policing

Doing What Works in Policing Drugs

former Chief Constable Tom Lloyd

A few years ago I wrote an open letter to Police across the country saying that we should change the way we tackle the harms caused by drugs and the criminal markets that supply them. To be clear, I am not in favour of people harming themselves by taking substances, whether illegally or not.

I do believe we can develop more effective ways to reduce harmful drug use, and the crime and violence associated with drug supply. We need to do what works, not simply what we’ve always done.

It was encouraging to see the announcement earlier this week that North Wales Police Force will not automatically prosecute low level possession offences, but offer users treatment and rehabilitation services. North Wales are joining a number of other Police Forces around the country showing leadership on the drugs issue by moving away from automatic criminalisation of users and taking an alternative, public health-based approach.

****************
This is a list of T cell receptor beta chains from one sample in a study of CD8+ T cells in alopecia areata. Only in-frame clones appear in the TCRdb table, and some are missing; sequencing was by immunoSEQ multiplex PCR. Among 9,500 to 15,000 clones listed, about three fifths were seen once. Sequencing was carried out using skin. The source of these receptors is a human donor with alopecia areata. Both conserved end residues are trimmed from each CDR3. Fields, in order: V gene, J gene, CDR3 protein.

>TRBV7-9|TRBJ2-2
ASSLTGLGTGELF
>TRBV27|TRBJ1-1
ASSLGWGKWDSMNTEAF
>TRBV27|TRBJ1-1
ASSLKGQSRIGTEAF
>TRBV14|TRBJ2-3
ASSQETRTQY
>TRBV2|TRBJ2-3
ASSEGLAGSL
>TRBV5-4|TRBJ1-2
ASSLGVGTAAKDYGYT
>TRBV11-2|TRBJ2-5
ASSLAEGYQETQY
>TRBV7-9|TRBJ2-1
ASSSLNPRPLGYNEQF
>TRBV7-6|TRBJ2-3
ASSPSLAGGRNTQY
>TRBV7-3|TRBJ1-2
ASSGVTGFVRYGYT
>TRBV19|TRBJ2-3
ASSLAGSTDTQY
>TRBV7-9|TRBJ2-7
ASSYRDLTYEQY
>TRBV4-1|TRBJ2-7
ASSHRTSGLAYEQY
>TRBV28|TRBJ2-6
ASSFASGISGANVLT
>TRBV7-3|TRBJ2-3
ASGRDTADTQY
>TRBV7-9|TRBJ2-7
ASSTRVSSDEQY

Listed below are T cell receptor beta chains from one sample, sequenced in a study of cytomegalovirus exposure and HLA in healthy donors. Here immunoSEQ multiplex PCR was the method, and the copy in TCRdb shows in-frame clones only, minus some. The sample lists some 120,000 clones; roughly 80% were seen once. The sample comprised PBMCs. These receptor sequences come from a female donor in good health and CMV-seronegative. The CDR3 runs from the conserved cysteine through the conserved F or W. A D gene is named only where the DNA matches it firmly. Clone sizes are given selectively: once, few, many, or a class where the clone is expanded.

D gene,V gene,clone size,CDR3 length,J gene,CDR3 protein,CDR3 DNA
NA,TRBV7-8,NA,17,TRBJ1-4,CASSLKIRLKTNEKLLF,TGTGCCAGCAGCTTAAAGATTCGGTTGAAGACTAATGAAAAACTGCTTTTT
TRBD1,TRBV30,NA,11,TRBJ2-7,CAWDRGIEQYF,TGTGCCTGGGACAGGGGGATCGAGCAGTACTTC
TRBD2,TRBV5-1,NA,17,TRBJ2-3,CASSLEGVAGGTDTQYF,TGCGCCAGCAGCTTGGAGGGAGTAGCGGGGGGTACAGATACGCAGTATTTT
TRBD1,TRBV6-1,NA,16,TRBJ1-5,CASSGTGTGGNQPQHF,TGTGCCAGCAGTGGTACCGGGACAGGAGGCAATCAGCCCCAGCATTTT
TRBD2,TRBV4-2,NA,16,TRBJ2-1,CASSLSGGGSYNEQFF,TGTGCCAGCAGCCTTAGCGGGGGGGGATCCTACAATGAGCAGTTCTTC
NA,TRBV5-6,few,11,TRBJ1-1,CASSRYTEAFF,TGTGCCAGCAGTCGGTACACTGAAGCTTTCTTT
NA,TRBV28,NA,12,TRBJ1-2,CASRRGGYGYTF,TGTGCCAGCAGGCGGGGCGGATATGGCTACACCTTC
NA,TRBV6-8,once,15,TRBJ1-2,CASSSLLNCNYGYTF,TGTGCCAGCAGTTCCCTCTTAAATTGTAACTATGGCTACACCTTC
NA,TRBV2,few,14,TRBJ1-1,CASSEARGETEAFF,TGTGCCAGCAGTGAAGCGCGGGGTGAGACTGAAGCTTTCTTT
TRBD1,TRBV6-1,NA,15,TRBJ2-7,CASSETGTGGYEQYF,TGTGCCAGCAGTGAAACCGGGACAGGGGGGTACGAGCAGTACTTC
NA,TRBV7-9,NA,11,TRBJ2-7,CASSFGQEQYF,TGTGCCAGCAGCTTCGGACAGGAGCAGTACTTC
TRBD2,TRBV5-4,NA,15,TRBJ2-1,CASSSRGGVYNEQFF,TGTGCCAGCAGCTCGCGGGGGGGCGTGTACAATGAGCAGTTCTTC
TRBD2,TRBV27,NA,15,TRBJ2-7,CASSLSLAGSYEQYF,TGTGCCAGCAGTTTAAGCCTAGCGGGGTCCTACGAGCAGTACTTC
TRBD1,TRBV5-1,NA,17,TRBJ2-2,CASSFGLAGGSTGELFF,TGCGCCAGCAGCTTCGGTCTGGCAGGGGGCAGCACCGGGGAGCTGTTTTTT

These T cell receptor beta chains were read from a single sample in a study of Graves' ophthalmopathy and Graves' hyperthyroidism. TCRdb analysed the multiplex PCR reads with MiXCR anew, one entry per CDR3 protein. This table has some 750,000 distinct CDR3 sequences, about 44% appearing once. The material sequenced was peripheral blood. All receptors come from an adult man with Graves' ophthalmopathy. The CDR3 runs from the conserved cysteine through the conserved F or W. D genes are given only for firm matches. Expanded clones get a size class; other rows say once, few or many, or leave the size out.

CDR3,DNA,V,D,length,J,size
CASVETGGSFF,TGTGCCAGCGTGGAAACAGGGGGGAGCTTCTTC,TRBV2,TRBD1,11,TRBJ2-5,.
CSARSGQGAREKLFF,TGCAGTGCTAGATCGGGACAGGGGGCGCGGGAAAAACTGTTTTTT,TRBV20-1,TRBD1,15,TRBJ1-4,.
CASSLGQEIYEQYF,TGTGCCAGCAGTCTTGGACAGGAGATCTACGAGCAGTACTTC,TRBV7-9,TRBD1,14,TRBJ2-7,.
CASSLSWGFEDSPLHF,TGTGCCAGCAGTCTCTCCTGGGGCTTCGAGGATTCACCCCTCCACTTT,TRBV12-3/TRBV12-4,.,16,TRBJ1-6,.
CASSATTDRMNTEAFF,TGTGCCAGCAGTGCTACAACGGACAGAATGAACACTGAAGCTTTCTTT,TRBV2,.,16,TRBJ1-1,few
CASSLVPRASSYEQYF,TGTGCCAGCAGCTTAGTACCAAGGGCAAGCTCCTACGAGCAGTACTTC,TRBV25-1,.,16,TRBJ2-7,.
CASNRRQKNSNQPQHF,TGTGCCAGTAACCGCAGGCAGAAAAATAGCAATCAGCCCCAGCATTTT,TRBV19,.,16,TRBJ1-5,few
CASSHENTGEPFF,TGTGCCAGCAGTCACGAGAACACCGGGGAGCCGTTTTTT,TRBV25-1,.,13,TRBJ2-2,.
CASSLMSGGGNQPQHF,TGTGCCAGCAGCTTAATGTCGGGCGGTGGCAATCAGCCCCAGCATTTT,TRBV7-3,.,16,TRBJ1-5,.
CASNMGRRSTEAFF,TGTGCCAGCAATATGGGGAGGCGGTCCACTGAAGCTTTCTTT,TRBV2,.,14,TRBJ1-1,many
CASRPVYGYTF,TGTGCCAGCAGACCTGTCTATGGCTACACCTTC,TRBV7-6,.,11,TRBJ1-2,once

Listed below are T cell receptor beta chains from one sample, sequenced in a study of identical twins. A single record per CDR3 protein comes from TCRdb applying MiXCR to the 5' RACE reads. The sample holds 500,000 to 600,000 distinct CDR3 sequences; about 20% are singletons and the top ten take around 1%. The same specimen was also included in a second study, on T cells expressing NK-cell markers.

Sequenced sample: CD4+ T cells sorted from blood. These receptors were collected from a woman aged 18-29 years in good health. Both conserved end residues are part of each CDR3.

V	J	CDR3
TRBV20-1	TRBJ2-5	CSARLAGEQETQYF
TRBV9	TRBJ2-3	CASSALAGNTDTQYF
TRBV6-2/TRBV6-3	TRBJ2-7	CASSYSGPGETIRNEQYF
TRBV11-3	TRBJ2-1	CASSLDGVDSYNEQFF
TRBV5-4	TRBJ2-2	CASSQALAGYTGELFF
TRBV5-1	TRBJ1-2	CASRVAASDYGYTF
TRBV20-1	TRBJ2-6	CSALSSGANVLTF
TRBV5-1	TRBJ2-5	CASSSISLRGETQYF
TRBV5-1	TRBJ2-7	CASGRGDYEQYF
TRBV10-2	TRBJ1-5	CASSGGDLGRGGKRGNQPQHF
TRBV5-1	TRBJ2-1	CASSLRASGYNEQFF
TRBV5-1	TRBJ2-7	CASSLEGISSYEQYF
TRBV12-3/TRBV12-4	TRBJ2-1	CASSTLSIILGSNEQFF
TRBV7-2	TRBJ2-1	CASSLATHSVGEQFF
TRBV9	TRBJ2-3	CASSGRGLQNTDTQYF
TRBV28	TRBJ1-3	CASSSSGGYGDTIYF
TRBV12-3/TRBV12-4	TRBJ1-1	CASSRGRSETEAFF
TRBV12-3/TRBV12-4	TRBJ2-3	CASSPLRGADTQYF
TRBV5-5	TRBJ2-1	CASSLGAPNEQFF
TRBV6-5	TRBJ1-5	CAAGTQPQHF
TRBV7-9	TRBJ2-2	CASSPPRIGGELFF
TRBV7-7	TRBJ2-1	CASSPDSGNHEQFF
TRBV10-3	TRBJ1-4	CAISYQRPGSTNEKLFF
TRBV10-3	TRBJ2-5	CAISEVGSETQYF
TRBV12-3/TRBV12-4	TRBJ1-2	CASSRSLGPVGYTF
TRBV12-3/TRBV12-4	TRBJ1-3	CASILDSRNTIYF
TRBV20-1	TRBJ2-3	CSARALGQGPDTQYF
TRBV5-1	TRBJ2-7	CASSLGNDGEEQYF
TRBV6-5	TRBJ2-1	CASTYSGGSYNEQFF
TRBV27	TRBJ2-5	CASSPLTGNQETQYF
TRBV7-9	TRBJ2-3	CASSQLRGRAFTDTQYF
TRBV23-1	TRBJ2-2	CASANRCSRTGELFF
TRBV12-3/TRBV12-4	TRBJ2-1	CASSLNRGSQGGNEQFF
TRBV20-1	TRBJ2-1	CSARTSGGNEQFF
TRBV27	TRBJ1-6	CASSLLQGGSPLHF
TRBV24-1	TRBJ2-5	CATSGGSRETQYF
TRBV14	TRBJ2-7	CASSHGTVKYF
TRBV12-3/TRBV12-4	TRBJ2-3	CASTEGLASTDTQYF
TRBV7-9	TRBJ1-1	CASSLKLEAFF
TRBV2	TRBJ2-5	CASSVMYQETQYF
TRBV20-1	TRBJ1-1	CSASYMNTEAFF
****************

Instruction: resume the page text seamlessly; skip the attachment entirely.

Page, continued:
"It's a myth that we can arrest our way out of drug problems" - Mike Barton speech at CDPRG launch

Former Chief Constable Durham Police Mike Barton

I joined Lancashire police in 1980 and this month I retired as Chief Constable of Durham. Throughout those 39 years the drug laws have essentially remained unchanged.

In 2000 the Police Federation’s review of drugs and the law, supported by the Home Office, found no evidence that severe custodial penalties or their enforcement, however vigorous, was having any impact on supply. They said the law should be based on seven principles. I will deal with just the first three.

Firstly it should be used as a means of reducing demand and support the broader agenda of health, prevention and education. Well, since 2000 the police have advocated a health-based approach and yet it is still primarily seen as a criminal justice issue.